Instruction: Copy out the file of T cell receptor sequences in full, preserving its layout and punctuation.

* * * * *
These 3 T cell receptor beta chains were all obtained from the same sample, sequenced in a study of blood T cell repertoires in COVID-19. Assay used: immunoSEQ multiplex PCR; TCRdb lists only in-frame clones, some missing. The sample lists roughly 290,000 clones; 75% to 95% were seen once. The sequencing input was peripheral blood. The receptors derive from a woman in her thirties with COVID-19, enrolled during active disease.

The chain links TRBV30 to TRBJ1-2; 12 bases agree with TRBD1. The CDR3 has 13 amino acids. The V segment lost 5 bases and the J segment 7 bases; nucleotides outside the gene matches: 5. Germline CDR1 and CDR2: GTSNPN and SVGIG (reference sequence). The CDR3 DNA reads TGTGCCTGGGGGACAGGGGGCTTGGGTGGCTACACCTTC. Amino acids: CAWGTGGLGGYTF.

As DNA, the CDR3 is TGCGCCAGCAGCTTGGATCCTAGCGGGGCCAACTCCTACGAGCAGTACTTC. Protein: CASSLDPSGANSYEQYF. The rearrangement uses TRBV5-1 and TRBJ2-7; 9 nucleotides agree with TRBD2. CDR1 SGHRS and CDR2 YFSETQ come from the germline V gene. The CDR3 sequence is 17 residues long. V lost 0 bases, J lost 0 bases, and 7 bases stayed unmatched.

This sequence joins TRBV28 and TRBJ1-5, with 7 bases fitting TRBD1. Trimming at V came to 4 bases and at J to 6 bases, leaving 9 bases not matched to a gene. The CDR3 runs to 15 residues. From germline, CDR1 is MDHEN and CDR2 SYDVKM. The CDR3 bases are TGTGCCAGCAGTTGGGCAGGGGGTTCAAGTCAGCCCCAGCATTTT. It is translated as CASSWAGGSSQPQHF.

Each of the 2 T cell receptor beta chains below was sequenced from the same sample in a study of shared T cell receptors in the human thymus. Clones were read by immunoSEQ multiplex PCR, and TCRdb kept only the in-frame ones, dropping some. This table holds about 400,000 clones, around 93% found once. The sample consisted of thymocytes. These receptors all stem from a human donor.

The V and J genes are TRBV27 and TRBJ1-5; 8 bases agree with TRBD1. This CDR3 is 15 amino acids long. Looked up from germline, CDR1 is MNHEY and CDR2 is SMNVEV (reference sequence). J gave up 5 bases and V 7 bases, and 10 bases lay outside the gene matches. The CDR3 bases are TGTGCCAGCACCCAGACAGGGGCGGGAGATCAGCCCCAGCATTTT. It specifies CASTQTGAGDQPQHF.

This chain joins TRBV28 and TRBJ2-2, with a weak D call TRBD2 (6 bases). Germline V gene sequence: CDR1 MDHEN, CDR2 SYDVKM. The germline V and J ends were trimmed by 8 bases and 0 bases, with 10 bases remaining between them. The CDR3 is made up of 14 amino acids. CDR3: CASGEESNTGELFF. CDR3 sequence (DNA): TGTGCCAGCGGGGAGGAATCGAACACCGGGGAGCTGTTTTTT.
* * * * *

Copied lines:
These 3 T cell receptor beta chains were all obtained from the same sample, sequenced in a study of blood T cell repertoires in COVID-19. Assay used: immunoSEQ multiplex PCR; TCRdb lists only in-frame clones, some missing. The sample lists roughly 290,000 clones; 75% to 95% were seen once. The sequencing input was peripheral blood. The receptors derive from a woman in her thirties with COVID-19, enrolled during active disease.

The chain links TRBV30 to TRBJ1-2; 12 bases agree with TRBD1. The CDR3 has 13 amino acids. The V segment lost 5 bases and the J segment 7 bases; nucleotides outside the gene matches: 5. Germline CDR1 and CDR2: GTSNPN and SVGIG (reference sequence). The CDR3 DNA reads TGTGCCTGGGGGACAGGGGGCTTGGGTGGCTACACCTTC. Amino acids: CAWGTGGLGGYTF.

As DNA, the CDR3 is TGCGCCAGCAGCTTGGATCCTAGCGGGGCCAACTCCTACGAGCAGTACTTC. Protein: CASSLDPSGANSYEQYF. The rearrangement uses TRBV5-1 and TRBJ2-7; 9 nucleotides agree with TRBD2. CDR1 SGHRS and CDR2 YFSETQ come from the germline V gene. The CDR3 sequence is 17 residues long. V lost 0 bases, J lost 0 bases, and 7 bases stayed unmatched.

This sequence joins TRBV28 and TRBJ1-5, with 7 bases fitting TRBD1. Trimming at V came to 4 bases and at J to 6 bases, leaving 9 bases not matched to a gene. The CDR3 runs to 15 residues. From germline, CDR1 is MDHEN and CDR2 SYDVKM. The CDR3 bases are TGTGCCAGCAGTTGGGCAGGGGGTTCAAGTCAGCCCCAGCATTTT. It is translated as CASSWAGGSSQPQHF.

Each of the 2 T cell receptor beta chains below was sequenced from the same sample in a study of shared T cell receptors in the human thymus. Clones were read by immunoSEQ multiplex PCR, and TCRdb kept only the in-frame ones, dropping some. This table holds about 400,000 clones, around 93% found once. The sample consisted of thymocytes. These receptors all stem from a human donor.

The V and J genes are TRBV27 and TRBJ1-5; 8 bases agree with TRBD1. This CDR3 is 15 amino acids long. Looked up from germline, CDR1 is MNHEY and CDR2 is SMNVEV (reference sequence). J gave up 5 bases and V 7 bases, and 10 bases lay outside the gene matches. The CDR3 bases are TGTGCCAGCACCCAGACAGGGGCGGGAGATCAGCCCCAGCATTTT. It specifies CASTQTGAGDQPQHF.

This chain joins TRBV28 and TRBJ2-2, with a weak D call TRBD2 (6 bases). Germline V gene sequence: CDR1 MDHEN, CDR2 SYDVKM. The germline V and J ends were trimmed by 8 bases and 0 bases, with 10 bases remaining between them. The CDR3 is made up of 14 amino acids. CDR3: CASGEESNTGELFF. CDR3 sequence (DNA): TGTGCCAGCGGGGAGGAATCGAACACCGGGGAGCTGTTTTTT.